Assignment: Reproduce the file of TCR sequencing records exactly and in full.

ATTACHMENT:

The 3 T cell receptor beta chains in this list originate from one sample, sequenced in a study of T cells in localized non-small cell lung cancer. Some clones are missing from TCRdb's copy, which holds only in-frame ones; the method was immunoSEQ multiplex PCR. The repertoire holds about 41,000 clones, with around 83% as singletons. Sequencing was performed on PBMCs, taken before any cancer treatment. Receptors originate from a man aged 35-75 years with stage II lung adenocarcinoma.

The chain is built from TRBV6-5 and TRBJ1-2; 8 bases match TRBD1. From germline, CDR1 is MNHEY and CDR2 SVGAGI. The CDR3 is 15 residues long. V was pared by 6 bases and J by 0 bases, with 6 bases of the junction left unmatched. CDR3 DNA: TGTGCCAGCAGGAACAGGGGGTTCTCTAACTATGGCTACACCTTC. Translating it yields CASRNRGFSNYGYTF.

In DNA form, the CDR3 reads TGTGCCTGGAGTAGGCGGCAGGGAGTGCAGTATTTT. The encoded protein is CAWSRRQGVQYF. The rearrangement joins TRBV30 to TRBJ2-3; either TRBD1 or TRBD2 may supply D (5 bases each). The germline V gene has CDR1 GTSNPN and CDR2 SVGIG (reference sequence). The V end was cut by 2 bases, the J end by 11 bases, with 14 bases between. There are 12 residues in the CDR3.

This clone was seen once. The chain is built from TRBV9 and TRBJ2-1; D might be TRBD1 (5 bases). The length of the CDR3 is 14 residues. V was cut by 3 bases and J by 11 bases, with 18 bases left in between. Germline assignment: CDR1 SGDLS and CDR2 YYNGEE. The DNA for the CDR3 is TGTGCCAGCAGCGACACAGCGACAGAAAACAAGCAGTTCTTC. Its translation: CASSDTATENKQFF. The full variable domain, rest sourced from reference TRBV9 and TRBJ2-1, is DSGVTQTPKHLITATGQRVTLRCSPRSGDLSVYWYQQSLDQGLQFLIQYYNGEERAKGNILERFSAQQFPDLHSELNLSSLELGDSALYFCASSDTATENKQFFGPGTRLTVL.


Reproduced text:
The 3 T cell receptor beta chains in this list originate from one sample, sequenced in a study of T cells in localized non-small cell lung cancer. Some clones are missing from TCRdb's copy, which holds only in-frame ones; the method was immunoSEQ multiplex PCR. The repertoire holds about 41,000 clones, with around 83% as singletons. Sequencing was performed on PBMCs, taken before any cancer treatment. Receptors originate from a man aged 35-75 years with stage II lung adenocarcinoma.

The chain is built from TRBV6-5 and TRBJ1-2; 8 bases match TRBD1. From germline, CDR1 is MNHEY and CDR2 SVGAGI. The CDR3 is 15 residues long. V was pared by 6 bases and J by 0 bases, with 6 bases of the junction left unmatched. CDR3 DNA: TGTGCCAGCAGGAACAGGGGGTTCTCTAACTATGGCTACACCTTC. Translating it yields CASRNRGFSNYGYTF.

In DNA form, the CDR3 reads TGTGCCTGGAGTAGGCGGCAGGGAGTGCAGTATTTT. The encoded protein is CAWSRRQGVQYF. The rearrangement joins TRBV30 to TRBJ2-3; either TRBD1 or TRBD2 may supply D (5 bases each). The germline V gene has CDR1 GTSNPN and CDR2 SVGIG (reference sequence). The V end was cut by 2 bases, the J end by 11 bases, with 14 bases between. There are 12 residues in the CDR3.

This clone was seen once. The chain is built from TRBV9 and TRBJ2-1; D might be TRBD1 (5 bases). The length of the CDR3 is 14 residues. V was cut by 3 bases and J by 11 bases, with 18 bases left in between. Germline assignment: CDR1 SGDLS and CDR2 YYNGEE. The DNA for the CDR3 is TGTGCCAGCAGCGACACAGCGACAGAAAACAAGCAGTTCTTC. Its translation: CASSDTATENKQFF. The full variable domain, rest sourced from reference TRBV9 and TRBJ2-1, is DSGVTQTPKHLITATGQRVTLRCSPRSGDLSVYWYQQSLDQGLQFLIQYYNGEERAKGNILERFSAQQFPDLHSELNLSSLELGDSALYFCASSDTATENKQFFGPGTRLTVL.